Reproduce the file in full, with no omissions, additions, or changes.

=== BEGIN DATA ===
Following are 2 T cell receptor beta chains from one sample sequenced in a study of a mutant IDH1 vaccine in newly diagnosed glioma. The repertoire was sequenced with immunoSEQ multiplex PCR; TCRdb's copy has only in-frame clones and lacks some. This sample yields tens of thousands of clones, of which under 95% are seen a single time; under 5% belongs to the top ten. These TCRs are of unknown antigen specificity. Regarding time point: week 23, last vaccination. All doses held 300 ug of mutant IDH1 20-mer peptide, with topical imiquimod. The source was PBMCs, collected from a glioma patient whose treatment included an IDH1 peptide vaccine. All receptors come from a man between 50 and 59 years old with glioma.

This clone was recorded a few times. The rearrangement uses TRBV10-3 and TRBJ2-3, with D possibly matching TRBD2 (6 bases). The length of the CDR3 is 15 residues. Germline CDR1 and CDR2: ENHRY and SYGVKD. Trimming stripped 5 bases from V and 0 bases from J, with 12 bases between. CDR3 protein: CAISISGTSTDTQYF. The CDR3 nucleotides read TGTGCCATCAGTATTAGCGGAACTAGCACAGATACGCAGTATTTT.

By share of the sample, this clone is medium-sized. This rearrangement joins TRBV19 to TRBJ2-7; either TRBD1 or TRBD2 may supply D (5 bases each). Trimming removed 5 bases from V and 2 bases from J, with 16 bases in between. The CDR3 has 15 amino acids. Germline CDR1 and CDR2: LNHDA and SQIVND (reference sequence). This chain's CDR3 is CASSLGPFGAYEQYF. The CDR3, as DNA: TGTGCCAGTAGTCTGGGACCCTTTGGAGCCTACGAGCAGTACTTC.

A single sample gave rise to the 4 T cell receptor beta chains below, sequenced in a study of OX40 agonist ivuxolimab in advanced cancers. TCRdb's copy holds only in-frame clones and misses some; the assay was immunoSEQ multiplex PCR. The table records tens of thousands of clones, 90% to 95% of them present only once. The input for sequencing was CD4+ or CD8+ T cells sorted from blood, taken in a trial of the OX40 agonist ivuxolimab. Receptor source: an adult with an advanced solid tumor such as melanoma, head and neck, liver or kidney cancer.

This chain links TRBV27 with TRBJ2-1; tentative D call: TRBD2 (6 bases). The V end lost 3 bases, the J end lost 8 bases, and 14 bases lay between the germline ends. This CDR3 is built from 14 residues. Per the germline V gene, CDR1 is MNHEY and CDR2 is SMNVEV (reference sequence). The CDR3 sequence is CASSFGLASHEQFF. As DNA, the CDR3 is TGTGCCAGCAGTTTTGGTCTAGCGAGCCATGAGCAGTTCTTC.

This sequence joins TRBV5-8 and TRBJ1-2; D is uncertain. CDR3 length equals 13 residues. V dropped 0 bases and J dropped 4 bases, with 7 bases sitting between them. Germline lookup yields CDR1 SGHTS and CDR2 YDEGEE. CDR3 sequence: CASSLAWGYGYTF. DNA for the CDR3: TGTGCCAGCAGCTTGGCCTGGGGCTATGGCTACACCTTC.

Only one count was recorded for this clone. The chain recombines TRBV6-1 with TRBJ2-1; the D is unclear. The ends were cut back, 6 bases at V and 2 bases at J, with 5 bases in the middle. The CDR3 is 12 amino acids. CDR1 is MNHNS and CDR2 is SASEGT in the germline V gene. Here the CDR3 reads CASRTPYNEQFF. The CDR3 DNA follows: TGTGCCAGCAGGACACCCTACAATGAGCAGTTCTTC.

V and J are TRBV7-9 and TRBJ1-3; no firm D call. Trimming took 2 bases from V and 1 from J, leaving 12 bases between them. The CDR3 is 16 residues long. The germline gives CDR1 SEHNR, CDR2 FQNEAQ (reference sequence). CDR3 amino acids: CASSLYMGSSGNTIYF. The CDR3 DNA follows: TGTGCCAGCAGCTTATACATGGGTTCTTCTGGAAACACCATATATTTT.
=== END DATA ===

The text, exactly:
Following are 2 T cell receptor beta chains from one sample sequenced in a study of a mutant IDH1 vaccine in newly diagnosed glioma. The repertoire was sequenced with immunoSEQ multiplex PCR; TCRdb's copy has only in-frame clones and lacks some. This sample yields tens of thousands of clones, of which under 95% are seen a single time; under 5% belongs to the top ten. These TCRs are of unknown antigen specificity. Regarding time point: week 23, last vaccination. All doses held 300 ug of mutant IDH1 20-mer peptide, with topical imiquimod. The source was PBMCs, collected from a glioma patient whose treatment included an IDH1 peptide vaccine. All receptors come from a man between 50 and 59 years old with glioma.

This clone was recorded a few times. The rearrangement uses TRBV10-3 and TRBJ2-3, with D possibly matching TRBD2 (6 bases). The length of the CDR3 is 15 residues. Germline CDR1 and CDR2: ENHRY and SYGVKD. Trimming stripped 5 bases from V and 0 bases from J, with 12 bases between. CDR3 protein: CAISISGTSTDTQYF. The CDR3 nucleotides read TGTGCCATCAGTATTAGCGGAACTAGCACAGATACGCAGTATTTT.

By share of the sample, this clone is medium-sized. This rearrangement joins TRBV19 to TRBJ2-7; either TRBD1 or TRBD2 may supply D (5 bases each). Trimming removed 5 bases from V and 2 bases from J, with 16 bases in between. The CDR3 has 15 amino acids. Germline CDR1 and CDR2: LNHDA and SQIVND (reference sequence). This chain's CDR3 is CASSLGPFGAYEQYF. The CDR3, as DNA: TGTGCCAGTAGTCTGGGACCCTTTGGAGCCTACGAGCAGTACTTC.

A single sample gave rise to the 4 T cell receptor beta chains below, sequenced in a study of OX40 agonist ivuxolimab in advanced cancers. TCRdb's copy holds only in-frame clones and misses some; the assay was immunoSEQ multiplex PCR. The table records tens of thousands of clones, 90% to 95% of them present only once. The input for sequencing was CD4+ or CD8+ T cells sorted from blood, taken in a trial of the OX40 agonist ivuxolimab. Receptor source: an adult with an advanced solid tumor such as melanoma, head and neck, liver or kidney cancer.

This chain links TRBV27 with TRBJ2-1; tentative D call: TRBD2 (6 bases). The V end lost 3 bases, the J end lost 8 bases, and 14 bases lay between the germline ends. This CDR3 is built from 14 residues. Per the germline V gene, CDR1 is MNHEY and CDR2 is SMNVEV (reference sequence). The CDR3 sequence is CASSFGLASHEQFF. As DNA, the CDR3 is TGTGCCAGCAGTTTTGGTCTAGCGAGCCATGAGCAGTTCTTC.

This sequence joins TRBV5-8 and TRBJ1-2; D is uncertain. CDR3 length equals 13 residues. V dropped 0 bases and J dropped 4 bases, with 7 bases sitting between them. Germline lookup yields CDR1 SGHTS and CDR2 YDEGEE. CDR3 sequence: CASSLAWGYGYTF. DNA for the CDR3: TGTGCCAGCAGCTTGGCCTGGGGCTATGGCTACACCTTC.

Only one count was recorded for this clone. The chain recombines TRBV6-1 with TRBJ2-1; the D is unclear. The ends were cut back, 6 bases at V and 2 bases at J, with 5 bases in the middle. The CDR3 is 12 amino acids. CDR1 is MNHNS and CDR2 is SASEGT in the germline V gene. Here the CDR3 reads CASRTPYNEQFF. The CDR3 DNA follows: TGTGCCAGCAGGACACCCTACAATGAGCAGTTCTTC.

V and J are TRBV7-9 and TRBJ1-3; no firm D call. Trimming took 2 bases from V and 1 from J, leaving 12 bases between them. The CDR3 is 16 residues long. The germline gives CDR1 SEHNR, CDR2 FQNEAQ (reference sequence). CDR3 amino acids: CASSLYMGSSGNTIYF. The CDR3 DNA follows: TGTGCCAGCAGCTTATACATGGGTTCTTCTGGAAACACCATATATTTT.